Western Research Recap for Jan. 25
Social influence for wildlife education
Western Professor of Psychology David Sattler and students in his Psy 442 class published a research article, “Preventing wildlife crime with a focus on orangutans: Applying social influence techniques to public education efforts,” about using social influence techniques to educate zoo visitors about legal and illicit activities that threaten animals. The materials used in the project were focused on orangutans, but they could be relevant to many primates and endangered species. The research was conducted at Woodland Park Zoo in Seattle, where 251 participants viewed three differently worded posters that presented information about orangutans and their habitats. Participants then took a survey to assess their reactions to the posters.
New collection on Egypt
Western Assistant Professor of History Christine Johnston has published new edited collection, "The Gift of the Nile? Ancient Egypt and the Environment." The contributors offer studies on the cultural and environmental impact of the Nile on the people of ancient Egypt.
The North Pacific Research Board has added nearly $4,500 to Western’s grant, titled “Measuring the pulse of the Gulf of Alaska: Oceanographic Observations along the Seward Line: 2019-2024.” The grant allows for long-term monitoring in the Gulf of Alaska to provide insights into ongoing ecosystem changes in the North Pacific. The program, now entering its 22nd season, monitors the physics, chemistry, phytoplankton, metazooplankton, seabird and marine mammal communities during two key seasons in May and September each year. Shannon Point Marine Center Senior Marine Scientist Suzanne Strom is the principle investigator for the grant.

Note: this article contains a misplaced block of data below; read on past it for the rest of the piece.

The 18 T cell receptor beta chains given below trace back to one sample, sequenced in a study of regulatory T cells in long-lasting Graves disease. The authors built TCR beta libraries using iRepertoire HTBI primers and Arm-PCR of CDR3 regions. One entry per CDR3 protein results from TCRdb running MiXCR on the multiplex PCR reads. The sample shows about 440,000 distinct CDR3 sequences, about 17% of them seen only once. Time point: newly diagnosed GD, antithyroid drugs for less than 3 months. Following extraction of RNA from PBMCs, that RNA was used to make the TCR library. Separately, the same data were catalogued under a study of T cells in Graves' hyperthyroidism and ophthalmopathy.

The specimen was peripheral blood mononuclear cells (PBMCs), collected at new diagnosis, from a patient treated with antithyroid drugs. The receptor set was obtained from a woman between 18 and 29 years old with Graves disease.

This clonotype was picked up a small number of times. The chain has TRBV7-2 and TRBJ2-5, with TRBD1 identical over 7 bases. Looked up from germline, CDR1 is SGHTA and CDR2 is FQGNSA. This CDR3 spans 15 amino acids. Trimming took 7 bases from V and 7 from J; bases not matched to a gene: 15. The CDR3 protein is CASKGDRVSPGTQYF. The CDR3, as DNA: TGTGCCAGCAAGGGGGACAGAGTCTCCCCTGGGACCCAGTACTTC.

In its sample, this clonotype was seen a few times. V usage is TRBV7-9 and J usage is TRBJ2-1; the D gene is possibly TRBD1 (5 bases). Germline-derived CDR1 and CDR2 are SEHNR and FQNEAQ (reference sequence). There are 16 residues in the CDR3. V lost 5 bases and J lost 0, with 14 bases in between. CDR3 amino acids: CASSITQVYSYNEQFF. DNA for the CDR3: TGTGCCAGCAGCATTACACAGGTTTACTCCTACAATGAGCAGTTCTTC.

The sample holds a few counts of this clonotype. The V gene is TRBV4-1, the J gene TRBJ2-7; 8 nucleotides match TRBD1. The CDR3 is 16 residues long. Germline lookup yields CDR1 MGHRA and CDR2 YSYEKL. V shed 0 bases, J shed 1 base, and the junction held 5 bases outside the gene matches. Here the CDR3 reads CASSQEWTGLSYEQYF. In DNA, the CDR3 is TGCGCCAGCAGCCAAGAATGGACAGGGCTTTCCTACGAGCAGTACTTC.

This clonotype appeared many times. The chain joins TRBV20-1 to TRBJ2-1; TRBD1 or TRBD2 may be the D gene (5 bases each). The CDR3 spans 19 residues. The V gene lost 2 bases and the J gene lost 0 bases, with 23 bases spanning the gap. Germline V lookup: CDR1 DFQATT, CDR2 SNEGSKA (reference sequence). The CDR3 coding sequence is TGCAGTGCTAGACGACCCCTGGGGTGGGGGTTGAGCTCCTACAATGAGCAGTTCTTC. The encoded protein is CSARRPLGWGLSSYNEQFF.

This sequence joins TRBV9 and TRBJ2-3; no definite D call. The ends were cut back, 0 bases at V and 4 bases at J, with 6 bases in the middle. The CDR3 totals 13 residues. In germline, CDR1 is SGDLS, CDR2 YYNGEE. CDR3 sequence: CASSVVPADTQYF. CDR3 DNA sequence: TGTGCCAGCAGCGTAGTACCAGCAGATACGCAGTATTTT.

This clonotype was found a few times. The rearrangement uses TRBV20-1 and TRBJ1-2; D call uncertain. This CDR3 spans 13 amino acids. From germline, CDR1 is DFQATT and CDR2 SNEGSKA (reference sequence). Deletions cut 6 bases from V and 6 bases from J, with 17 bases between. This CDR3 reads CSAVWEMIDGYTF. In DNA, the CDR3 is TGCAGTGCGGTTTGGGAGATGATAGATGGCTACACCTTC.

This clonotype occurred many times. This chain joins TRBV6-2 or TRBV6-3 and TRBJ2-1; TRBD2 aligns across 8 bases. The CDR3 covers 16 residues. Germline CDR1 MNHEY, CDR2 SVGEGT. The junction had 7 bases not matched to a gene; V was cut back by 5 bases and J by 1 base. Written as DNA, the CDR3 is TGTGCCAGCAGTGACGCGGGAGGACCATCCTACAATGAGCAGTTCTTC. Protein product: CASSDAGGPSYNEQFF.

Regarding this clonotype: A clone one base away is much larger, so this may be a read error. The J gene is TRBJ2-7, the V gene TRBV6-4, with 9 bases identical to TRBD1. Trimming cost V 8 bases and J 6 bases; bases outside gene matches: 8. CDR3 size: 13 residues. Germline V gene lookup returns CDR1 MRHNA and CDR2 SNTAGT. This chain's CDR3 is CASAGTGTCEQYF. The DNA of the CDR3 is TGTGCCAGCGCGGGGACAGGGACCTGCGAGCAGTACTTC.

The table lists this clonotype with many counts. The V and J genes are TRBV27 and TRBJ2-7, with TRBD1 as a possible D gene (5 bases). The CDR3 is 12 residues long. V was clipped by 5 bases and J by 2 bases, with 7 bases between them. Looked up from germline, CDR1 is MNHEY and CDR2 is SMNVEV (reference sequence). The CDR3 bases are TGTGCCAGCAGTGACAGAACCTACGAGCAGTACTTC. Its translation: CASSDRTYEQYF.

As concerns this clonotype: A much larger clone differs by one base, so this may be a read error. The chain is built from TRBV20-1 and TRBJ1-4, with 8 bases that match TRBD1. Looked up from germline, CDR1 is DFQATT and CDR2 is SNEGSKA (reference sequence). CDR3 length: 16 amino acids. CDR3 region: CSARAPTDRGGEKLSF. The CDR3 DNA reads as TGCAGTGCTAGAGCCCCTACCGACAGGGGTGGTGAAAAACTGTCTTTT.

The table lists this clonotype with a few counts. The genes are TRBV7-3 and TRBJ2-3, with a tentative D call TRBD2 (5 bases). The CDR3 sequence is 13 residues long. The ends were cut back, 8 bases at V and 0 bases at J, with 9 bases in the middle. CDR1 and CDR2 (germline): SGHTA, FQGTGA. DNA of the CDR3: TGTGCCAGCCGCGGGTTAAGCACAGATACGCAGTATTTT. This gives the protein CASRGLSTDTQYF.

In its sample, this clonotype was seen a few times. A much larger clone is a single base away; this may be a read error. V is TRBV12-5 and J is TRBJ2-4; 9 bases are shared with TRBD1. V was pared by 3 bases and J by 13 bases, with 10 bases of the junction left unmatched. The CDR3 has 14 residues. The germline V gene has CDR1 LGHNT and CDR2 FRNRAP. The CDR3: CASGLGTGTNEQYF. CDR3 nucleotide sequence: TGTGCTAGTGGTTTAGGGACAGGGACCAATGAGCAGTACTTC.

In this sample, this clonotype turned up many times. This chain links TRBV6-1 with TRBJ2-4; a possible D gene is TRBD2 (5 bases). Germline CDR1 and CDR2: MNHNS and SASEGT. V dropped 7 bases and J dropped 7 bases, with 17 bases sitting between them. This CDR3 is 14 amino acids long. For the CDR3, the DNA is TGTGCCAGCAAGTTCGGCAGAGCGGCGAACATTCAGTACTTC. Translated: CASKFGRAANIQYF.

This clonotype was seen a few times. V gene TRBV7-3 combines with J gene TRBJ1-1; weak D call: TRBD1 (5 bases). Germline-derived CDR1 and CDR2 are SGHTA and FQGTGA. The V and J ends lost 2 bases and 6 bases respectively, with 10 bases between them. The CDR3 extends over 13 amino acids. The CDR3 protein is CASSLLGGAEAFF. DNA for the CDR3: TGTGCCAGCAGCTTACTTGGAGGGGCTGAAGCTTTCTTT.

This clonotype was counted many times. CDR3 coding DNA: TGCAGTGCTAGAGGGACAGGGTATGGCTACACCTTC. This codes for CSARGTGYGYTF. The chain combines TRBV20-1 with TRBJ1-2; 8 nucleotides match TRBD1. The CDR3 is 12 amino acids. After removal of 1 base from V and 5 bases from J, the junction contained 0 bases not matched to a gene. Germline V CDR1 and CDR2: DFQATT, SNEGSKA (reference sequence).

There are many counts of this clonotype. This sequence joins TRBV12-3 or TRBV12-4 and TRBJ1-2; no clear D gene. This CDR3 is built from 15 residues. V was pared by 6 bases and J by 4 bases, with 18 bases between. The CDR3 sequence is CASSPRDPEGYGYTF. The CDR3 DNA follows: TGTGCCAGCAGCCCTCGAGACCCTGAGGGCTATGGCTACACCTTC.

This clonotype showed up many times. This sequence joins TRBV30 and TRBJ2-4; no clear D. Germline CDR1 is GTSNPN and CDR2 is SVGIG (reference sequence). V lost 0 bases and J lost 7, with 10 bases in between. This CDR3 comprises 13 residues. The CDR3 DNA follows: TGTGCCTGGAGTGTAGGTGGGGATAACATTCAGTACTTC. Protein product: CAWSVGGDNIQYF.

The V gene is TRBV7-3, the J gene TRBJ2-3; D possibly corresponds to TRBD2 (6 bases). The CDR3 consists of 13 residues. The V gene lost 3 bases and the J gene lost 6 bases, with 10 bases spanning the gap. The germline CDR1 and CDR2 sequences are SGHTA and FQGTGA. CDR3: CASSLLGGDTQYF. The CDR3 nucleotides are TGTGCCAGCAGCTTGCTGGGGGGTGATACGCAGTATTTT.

A Western student design project earned $5,000 from the Electric Power Research Institute’s GridEd. The project, titled "Solar Panel Shading Effects and Degradation Modeling," involves three undergraduate students working with an engineer from a local solar panel manufacturer and a power and energy faculty to develop a targeted model for solar panel operation and degradation. The students will study the performance of various inverter technologies for commercial photovoltaic systems when subjected to different shading and soiling conditions, collecting data over a period of 5 months under different weather conditions. The students will then use the model developed to further investigate faults and degradation of the PV panel system and develop methods to detect such incidences (i.e., power electronic component failure, panel degradation, panel hot-spots) and verify the methods’ efficacy in simulation and in hardware.
Thanks to Western's Office of Research and Sponsored Programs for many of these these capsules. Have an update or quick summary of your own research to share? Send it to John Thompson, assistant director/research and content creation in the Office of University Communications, at email@example.com.